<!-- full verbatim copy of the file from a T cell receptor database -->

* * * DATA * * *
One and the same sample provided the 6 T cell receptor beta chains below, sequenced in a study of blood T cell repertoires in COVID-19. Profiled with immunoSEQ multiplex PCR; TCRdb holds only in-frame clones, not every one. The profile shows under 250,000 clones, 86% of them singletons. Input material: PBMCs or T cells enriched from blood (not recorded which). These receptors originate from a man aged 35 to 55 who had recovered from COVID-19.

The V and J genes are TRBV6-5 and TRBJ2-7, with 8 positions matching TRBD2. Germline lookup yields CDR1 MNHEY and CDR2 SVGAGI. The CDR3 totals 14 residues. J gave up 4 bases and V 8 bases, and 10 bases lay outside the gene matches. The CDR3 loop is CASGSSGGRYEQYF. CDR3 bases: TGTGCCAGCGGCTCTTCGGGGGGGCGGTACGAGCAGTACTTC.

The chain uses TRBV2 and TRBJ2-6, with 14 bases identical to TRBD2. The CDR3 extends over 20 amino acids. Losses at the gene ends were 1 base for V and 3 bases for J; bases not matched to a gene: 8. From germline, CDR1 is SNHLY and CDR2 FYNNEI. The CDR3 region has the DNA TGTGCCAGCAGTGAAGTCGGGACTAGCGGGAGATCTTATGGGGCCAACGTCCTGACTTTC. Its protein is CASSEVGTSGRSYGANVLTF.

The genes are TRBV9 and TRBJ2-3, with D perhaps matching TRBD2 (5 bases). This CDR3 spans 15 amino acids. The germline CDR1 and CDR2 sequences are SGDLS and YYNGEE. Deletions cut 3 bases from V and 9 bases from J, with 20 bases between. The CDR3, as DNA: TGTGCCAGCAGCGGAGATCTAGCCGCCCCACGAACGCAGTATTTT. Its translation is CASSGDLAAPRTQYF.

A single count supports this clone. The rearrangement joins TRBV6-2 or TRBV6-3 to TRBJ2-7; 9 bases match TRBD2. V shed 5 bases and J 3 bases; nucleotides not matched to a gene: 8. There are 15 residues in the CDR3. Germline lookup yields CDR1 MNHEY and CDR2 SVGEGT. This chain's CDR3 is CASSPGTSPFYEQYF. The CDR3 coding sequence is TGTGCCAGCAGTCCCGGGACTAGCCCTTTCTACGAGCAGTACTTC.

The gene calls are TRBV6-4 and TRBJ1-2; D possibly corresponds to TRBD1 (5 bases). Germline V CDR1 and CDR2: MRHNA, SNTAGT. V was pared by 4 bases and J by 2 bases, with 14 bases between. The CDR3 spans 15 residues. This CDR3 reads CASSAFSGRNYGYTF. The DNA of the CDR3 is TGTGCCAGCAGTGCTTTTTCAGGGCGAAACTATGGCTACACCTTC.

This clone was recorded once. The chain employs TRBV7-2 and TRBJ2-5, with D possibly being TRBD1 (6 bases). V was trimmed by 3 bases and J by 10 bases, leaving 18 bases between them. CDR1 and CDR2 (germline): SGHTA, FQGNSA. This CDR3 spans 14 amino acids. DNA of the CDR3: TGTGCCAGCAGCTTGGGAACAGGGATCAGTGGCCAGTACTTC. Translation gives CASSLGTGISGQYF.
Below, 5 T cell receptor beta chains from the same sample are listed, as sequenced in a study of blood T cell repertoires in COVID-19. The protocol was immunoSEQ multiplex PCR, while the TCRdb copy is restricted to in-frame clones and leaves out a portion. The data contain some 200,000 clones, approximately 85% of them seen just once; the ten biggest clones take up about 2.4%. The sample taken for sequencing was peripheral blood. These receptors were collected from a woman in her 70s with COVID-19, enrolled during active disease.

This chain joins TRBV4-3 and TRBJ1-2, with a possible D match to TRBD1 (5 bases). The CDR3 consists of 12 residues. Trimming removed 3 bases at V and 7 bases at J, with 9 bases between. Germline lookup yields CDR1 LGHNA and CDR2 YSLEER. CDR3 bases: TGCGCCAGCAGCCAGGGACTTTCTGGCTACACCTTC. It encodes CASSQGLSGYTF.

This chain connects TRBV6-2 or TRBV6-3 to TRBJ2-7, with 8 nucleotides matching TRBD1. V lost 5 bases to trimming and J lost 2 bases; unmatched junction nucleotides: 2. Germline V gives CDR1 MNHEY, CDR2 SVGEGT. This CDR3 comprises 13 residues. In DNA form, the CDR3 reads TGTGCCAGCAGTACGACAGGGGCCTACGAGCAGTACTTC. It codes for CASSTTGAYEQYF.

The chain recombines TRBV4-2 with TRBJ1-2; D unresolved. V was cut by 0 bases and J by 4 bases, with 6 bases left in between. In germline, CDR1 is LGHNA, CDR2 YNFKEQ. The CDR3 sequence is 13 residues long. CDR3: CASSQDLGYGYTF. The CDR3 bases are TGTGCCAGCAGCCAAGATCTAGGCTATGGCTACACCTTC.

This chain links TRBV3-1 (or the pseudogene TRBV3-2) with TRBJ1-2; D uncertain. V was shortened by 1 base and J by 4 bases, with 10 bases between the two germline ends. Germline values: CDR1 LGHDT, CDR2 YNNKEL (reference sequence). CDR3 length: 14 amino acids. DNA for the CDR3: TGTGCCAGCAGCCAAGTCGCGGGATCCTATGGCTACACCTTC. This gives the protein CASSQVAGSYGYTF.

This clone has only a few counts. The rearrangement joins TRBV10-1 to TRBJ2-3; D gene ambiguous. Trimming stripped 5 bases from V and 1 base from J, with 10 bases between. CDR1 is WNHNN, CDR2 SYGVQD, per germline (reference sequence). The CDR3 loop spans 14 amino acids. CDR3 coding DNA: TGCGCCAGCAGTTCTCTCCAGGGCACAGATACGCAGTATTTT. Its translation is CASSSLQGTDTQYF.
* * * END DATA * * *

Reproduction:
One and the same sample provided the 6 T cell receptor beta chains below, sequenced in a study of blood T cell repertoires in COVID-19. Profiled with immunoSEQ multiplex PCR; TCRdb holds only in-frame clones, not every one. The profile shows under 250,000 clones, 86% of them singletons. Input material: PBMCs or T cells enriched from blood (not recorded which). These receptors originate from a man aged 35 to 55 who had recovered from COVID-19.

The V and J genes are TRBV6-5 and TRBJ2-7, with 8 positions matching TRBD2. Germline lookup yields CDR1 MNHEY and CDR2 SVGAGI. The CDR3 totals 14 residues. J gave up 4 bases and V 8 bases, and 10 bases lay outside the gene matches. The CDR3 loop is CASGSSGGRYEQYF. CDR3 bases: TGTGCCAGCGGCTCTTCGGGGGGGCGGTACGAGCAGTACTTC.

The chain uses TRBV2 and TRBJ2-6, with 14 bases identical to TRBD2. The CDR3 extends over 20 amino acids. Losses at the gene ends were 1 base for V and 3 bases for J; bases not matched to a gene: 8. From germline, CDR1 is SNHLY and CDR2 FYNNEI. The CDR3 region has the DNA TGTGCCAGCAGTGAAGTCGGGACTAGCGGGAGATCTTATGGGGCCAACGTCCTGACTTTC. Its protein is CASSEVGTSGRSYGANVLTF.

The genes are TRBV9 and TRBJ2-3, with D perhaps matching TRBD2 (5 bases). This CDR3 spans 15 amino acids. The germline CDR1 and CDR2 sequences are SGDLS and YYNGEE. Deletions cut 3 bases from V and 9 bases from J, with 20 bases between. The CDR3, as DNA: TGTGCCAGCAGCGGAGATCTAGCCGCCCCACGAACGCAGTATTTT. Its translation is CASSGDLAAPRTQYF.

A single count supports this clone. The rearrangement joins TRBV6-2 or TRBV6-3 to TRBJ2-7; 9 bases match TRBD2. V shed 5 bases and J 3 bases; nucleotides not matched to a gene: 8. There are 15 residues in the CDR3. Germline lookup yields CDR1 MNHEY and CDR2 SVGEGT. This chain's CDR3 is CASSPGTSPFYEQYF. The CDR3 coding sequence is TGTGCCAGCAGTCCCGGGACTAGCCCTTTCTACGAGCAGTACTTC.

The gene calls are TRBV6-4 and TRBJ1-2; D possibly corresponds to TRBD1 (5 bases). Germline V CDR1 and CDR2: MRHNA, SNTAGT. V was pared by 4 bases and J by 2 bases, with 14 bases between. The CDR3 spans 15 residues. This CDR3 reads CASSAFSGRNYGYTF. The DNA of the CDR3 is TGTGCCAGCAGTGCTTTTTCAGGGCGAAACTATGGCTACACCTTC.

This clone was recorded once. The chain employs TRBV7-2 and TRBJ2-5, with D possibly being TRBD1 (6 bases). V was trimmed by 3 bases and J by 10 bases, leaving 18 bases between them. CDR1 and CDR2 (germline): SGHTA, FQGNSA. This CDR3 spans 14 amino acids. DNA of the CDR3: TGTGCCAGCAGCTTGGGAACAGGGATCAGTGGCCAGTACTTC. Translation gives CASSLGTGISGQYF.
Below, 5 T cell receptor beta chains from the same sample are listed, as sequenced in a study of blood T cell repertoires in COVID-19. The protocol was immunoSEQ multiplex PCR, while the TCRdb copy is restricted to in-frame clones and leaves out a portion. The data contain some 200,000 clones, approximately 85% of them seen just once; the ten biggest clones take up about 2.4%. The sample taken for sequencing was peripheral blood. These receptors were collected from a woman in her 70s with COVID-19, enrolled during active disease.

This chain joins TRBV4-3 and TRBJ1-2, with a possible D match to TRBD1 (5 bases). The CDR3 consists of 12 residues. Trimming removed 3 bases at V and 7 bases at J, with 9 bases between. Germline lookup yields CDR1 LGHNA and CDR2 YSLEER. CDR3 bases: TGCGCCAGCAGCCAGGGACTTTCTGGCTACACCTTC. It encodes CASSQGLSGYTF.

This chain connects TRBV6-2 or TRBV6-3 to TRBJ2-7, with 8 nucleotides matching TRBD1. V lost 5 bases to trimming and J lost 2 bases; unmatched junction nucleotides: 2. Germline V gives CDR1 MNHEY, CDR2 SVGEGT. This CDR3 comprises 13 residues. In DNA form, the CDR3 reads TGTGCCAGCAGTACGACAGGGGCCTACGAGCAGTACTTC. It codes for CASSTTGAYEQYF.

The chain recombines TRBV4-2 with TRBJ1-2; D unresolved. V was cut by 0 bases and J by 4 bases, with 6 bases left in between. In germline, CDR1 is LGHNA, CDR2 YNFKEQ. The CDR3 sequence is 13 residues long. CDR3: CASSQDLGYGYTF. The CDR3 bases are TGTGCCAGCAGCCAAGATCTAGGCTATGGCTACACCTTC.

This chain links TRBV3-1 (or the pseudogene TRBV3-2) with TRBJ1-2; D uncertain. V was shortened by 1 base and J by 4 bases, with 10 bases between the two germline ends. Germline values: CDR1 LGHDT, CDR2 YNNKEL (reference sequence). CDR3 length: 14 amino acids. DNA for the CDR3: TGTGCCAGCAGCCAAGTCGCGGGATCCTATGGCTACACCTTC. This gives the protein CASSQVAGSYGYTF.

This clone has only a few counts. The rearrangement joins TRBV10-1 to TRBJ2-3; D gene ambiguous. Trimming stripped 5 bases from V and 1 base from J, with 10 bases between. CDR1 is WNHNN, CDR2 SYGVQD, per germline (reference sequence). The CDR3 loop spans 14 amino acids. CDR3 coding DNA: TGCGCCAGCAGTTCTCTCCAGGGCACAGATACGCAGTATTTT. Its translation is CASSSLQGTDTQYF.